OREANDA-NEWS. Fitch Ratings has revised Nationwide Building Society's (Nationwide) Outlook to Positive from Stable. The society's Long- and Short-Term Issuer Default Ratings (IDRs) have been affirmed at 'A' and 'F1', respectively, and its Viability Rating (VR) at 'a'. Fitch has also affirmed Nationwide's Support Rating at '5' and Support Rating Floor at 'No Floor'. A full list of rating actions is available at the end of this rating action commentary.

The revision of the Outlook to Positive reflects Fitch's expectation that Nationwide's junior debt buffer will be increased sufficiently within the next 24 months to protect senior creditors on resolution to warrant a one-notch uplift of the Long-Term IDR above the VR. The society plans to issue Tier 2 debt to meet its minimum requirement for own funds and eligible liabilities (MREL).

Nationwide's IDRs, VR and senior debt ratings reflect a conservative risk appetite, a leading market position in mortgage lending in the UK, the society's healthy asset quality, sound funding and liquidity and good capitalisation.

Nationwide is the UK's largest building society with good franchises in the retail mortgages and savings. Residential mortgages account for approximately 90% of the society's total loans. About 80% of mortgage loans related to prime owner-occupied mortgages and 18% to buy-to-let (BTL) mortgage loans at financial year ended 4 April 2016. Commercial and unsecured consumer lending contributed less than 10% of the loan book. Asset quality remains healthy, with low levels of arrears and average indexed loan-to-values (LTVs) and strong diversification by individual borrower.

Nationwide's pre-tax profit increased by 22.5% in FY16, reflecting higher net interest income and low loan impairment charges, which was partly offset by higher costs and provisions. Fitch expects performance to remain resilient to pressure from low interest rates on mortgage and net interest margins.

Nationwide's capitalisation is sound with an estimated Fitch Core Capital/risk-weighted assets (RWAs) ratio of above 25% at end-FY16 (based on preliminary FY16 results). Its reported CET1 and leverage ratio at the same date stood at 23.2% and 4.2%, respectively. The society's RWA-based capital ratios partly reflected the low average risk-weights of a high quality mortgage book, which means that the leverage ratio is a binding constraint for the society. Internal capital generation has traditionally been a key factor in Nationwide's capitalisation given the limited options available to mutual building societies for raising core capital externally. Nationwide has reported steady profit over the years, which has helped its core capital ratios.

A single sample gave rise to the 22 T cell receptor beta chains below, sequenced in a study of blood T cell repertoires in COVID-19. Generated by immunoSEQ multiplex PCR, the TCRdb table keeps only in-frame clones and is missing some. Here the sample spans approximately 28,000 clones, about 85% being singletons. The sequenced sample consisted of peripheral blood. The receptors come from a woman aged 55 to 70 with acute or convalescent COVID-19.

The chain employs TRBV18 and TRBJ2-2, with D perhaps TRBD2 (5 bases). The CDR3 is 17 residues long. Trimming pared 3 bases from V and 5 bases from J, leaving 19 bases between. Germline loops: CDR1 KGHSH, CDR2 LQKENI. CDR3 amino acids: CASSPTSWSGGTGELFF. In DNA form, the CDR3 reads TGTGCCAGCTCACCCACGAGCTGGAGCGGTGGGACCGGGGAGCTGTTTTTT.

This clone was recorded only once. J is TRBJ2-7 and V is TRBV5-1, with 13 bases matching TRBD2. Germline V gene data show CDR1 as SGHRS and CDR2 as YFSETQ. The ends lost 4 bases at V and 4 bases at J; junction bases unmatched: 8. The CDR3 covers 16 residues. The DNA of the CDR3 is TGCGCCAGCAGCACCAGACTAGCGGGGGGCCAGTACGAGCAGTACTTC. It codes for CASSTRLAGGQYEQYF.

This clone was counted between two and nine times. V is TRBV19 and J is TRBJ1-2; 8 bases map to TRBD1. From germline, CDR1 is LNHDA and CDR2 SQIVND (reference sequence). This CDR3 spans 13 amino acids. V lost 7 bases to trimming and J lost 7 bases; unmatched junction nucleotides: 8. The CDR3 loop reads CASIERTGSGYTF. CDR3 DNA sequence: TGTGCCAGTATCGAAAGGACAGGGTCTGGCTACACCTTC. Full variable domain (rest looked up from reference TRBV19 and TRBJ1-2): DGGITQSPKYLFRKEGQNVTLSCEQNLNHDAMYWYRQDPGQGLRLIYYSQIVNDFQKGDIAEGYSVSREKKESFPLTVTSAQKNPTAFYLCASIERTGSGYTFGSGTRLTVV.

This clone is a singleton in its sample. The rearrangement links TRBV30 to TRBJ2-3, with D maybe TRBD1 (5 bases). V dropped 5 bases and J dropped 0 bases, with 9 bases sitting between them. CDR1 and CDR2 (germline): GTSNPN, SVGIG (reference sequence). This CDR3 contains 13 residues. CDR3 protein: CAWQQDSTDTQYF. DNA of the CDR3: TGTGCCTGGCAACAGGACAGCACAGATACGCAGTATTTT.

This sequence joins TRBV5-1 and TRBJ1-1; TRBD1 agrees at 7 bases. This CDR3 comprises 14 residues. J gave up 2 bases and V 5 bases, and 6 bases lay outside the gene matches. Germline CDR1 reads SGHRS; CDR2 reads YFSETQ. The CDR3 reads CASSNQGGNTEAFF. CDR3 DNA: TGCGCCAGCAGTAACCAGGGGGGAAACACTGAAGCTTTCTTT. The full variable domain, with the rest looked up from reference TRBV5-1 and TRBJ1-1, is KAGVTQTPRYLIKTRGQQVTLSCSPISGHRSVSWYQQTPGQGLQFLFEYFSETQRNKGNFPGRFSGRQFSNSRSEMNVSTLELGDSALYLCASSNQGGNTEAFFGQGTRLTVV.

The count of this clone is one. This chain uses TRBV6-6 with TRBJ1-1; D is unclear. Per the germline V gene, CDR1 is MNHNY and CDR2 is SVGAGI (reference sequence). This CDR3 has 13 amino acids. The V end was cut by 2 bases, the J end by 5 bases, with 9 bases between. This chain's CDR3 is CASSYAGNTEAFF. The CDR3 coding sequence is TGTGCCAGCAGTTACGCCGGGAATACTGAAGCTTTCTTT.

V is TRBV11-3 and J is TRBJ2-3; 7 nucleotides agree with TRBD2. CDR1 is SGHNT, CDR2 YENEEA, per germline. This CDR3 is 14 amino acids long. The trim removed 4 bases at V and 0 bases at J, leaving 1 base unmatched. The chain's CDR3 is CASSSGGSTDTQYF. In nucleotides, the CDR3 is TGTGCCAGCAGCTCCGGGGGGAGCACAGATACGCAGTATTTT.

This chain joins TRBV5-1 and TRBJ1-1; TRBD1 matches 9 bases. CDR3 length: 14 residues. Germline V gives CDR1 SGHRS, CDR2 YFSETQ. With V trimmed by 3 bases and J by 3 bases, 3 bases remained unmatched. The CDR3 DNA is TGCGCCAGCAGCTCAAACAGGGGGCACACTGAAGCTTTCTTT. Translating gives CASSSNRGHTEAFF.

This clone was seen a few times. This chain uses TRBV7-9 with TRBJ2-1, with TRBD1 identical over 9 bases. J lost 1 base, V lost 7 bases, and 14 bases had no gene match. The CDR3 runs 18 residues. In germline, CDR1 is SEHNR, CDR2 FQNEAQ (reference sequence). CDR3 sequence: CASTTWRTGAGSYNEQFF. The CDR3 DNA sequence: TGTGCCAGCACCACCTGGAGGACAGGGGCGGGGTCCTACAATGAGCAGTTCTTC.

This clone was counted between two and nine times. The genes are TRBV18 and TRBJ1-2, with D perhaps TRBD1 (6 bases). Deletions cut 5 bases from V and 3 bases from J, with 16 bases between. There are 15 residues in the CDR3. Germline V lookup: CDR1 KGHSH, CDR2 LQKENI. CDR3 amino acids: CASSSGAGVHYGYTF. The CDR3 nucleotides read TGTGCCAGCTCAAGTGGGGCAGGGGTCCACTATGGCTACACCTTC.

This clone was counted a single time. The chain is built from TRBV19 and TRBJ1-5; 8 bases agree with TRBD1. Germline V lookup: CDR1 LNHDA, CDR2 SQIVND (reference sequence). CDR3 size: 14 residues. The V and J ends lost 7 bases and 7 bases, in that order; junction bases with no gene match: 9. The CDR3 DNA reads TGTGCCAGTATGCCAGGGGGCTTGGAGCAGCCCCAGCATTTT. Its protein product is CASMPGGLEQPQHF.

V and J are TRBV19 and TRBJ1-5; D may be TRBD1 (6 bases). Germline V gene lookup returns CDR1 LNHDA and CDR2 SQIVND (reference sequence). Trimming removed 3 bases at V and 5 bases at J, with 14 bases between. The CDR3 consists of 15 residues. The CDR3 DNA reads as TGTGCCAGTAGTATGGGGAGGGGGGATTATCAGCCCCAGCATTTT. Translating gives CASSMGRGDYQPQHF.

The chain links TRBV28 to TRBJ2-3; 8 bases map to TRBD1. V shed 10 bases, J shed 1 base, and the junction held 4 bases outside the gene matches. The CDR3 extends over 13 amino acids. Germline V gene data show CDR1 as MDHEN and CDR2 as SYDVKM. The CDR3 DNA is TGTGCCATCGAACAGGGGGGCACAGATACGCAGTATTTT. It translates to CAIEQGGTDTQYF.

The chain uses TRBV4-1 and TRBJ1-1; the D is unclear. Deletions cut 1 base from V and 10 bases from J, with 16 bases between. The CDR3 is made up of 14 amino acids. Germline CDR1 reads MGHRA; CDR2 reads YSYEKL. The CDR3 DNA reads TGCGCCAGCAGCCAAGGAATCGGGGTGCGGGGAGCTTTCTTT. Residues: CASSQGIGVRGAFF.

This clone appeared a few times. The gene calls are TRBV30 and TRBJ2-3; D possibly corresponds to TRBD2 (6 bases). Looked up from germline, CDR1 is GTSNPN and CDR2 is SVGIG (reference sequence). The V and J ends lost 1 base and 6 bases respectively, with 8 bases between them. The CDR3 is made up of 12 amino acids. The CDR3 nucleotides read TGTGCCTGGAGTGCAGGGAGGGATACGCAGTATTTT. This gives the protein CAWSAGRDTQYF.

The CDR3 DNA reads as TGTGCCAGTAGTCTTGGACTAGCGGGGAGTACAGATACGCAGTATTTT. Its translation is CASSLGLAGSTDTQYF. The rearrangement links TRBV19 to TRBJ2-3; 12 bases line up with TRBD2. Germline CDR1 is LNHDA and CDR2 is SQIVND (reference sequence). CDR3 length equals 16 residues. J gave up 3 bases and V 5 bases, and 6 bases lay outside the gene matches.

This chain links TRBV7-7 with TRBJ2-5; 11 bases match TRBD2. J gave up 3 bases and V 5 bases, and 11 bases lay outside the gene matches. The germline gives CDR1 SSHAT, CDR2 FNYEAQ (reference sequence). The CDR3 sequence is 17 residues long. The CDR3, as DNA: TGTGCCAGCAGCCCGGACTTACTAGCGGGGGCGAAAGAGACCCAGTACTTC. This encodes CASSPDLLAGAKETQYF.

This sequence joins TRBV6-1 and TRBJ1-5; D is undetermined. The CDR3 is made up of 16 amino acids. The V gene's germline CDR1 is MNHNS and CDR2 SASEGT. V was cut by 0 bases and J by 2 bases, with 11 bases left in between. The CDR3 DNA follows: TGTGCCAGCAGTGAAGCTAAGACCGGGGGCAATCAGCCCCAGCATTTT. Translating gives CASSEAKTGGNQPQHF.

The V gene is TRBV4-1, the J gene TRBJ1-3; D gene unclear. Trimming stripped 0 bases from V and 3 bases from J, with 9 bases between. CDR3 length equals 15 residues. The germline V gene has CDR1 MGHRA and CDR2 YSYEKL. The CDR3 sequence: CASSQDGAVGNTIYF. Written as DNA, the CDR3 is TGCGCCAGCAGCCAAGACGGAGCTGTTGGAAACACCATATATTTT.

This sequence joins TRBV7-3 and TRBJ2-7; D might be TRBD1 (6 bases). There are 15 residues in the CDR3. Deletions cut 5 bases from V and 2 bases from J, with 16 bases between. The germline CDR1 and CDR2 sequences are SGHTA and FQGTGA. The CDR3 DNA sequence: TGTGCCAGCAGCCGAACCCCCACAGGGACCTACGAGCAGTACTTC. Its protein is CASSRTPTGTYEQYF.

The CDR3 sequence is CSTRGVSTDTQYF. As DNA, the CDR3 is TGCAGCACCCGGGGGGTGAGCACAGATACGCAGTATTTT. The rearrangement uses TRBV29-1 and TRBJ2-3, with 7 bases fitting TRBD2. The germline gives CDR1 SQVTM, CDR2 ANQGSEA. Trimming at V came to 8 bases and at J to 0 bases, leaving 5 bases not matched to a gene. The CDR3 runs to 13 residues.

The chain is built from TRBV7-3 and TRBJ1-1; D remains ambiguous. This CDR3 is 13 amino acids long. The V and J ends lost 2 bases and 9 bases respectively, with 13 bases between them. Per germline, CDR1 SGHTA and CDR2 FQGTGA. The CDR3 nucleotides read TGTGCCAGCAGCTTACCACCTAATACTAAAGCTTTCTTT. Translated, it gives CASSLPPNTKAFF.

Funding benefits from the society's large and stable retail deposit base, but Nationwide also uses wholesale funding, both secured and unsecured. Primary liquidity, mainly in the form of cash and high quality treasury bills, remains sound.

Fitch equalises Nationwide's Long-Term IDR with its VR, but the Positive Outlook reflects our expectation that the Long-Term IDR could be upgraded to one notch above the VR once the society's qualifying junior debt buffer increases further within the next 24 months.

Nationwide's SR and SRF reflect Fitch's view that senior creditors cannot rely on extraordinary support from the UK authorities in the event Nationwide becomes non-viable. In our opinion, the UK has implemented legislation and regulations that provide a framework requiring senior creditors to participate in losses for resolving even large banking groups.

Nationwide's subordinated debt and hybrid securities are notched down from the society's VR, reflecting their incremental non-performance risk relative to the VR (up to three notches) and assumptions around loss severity (one or two notches).

Nationwide's lower Tier 2 subordinated debt is notched down once from the VR for loss severity. The permanent interest-bearing securities (PIBS) are rated four notches below Nationwide's VR, reflecting two notches for their deep subordination and two notches for incremental non-performance risk. The AT1 securities are rated five notches below Nationwide's VR, of which two notches are for loss severity to reflect the conversion into Core Capital Deferred Shares on breach of the trigger, and three notches for incremental non-performance risk as coupon payment is fully discretionary.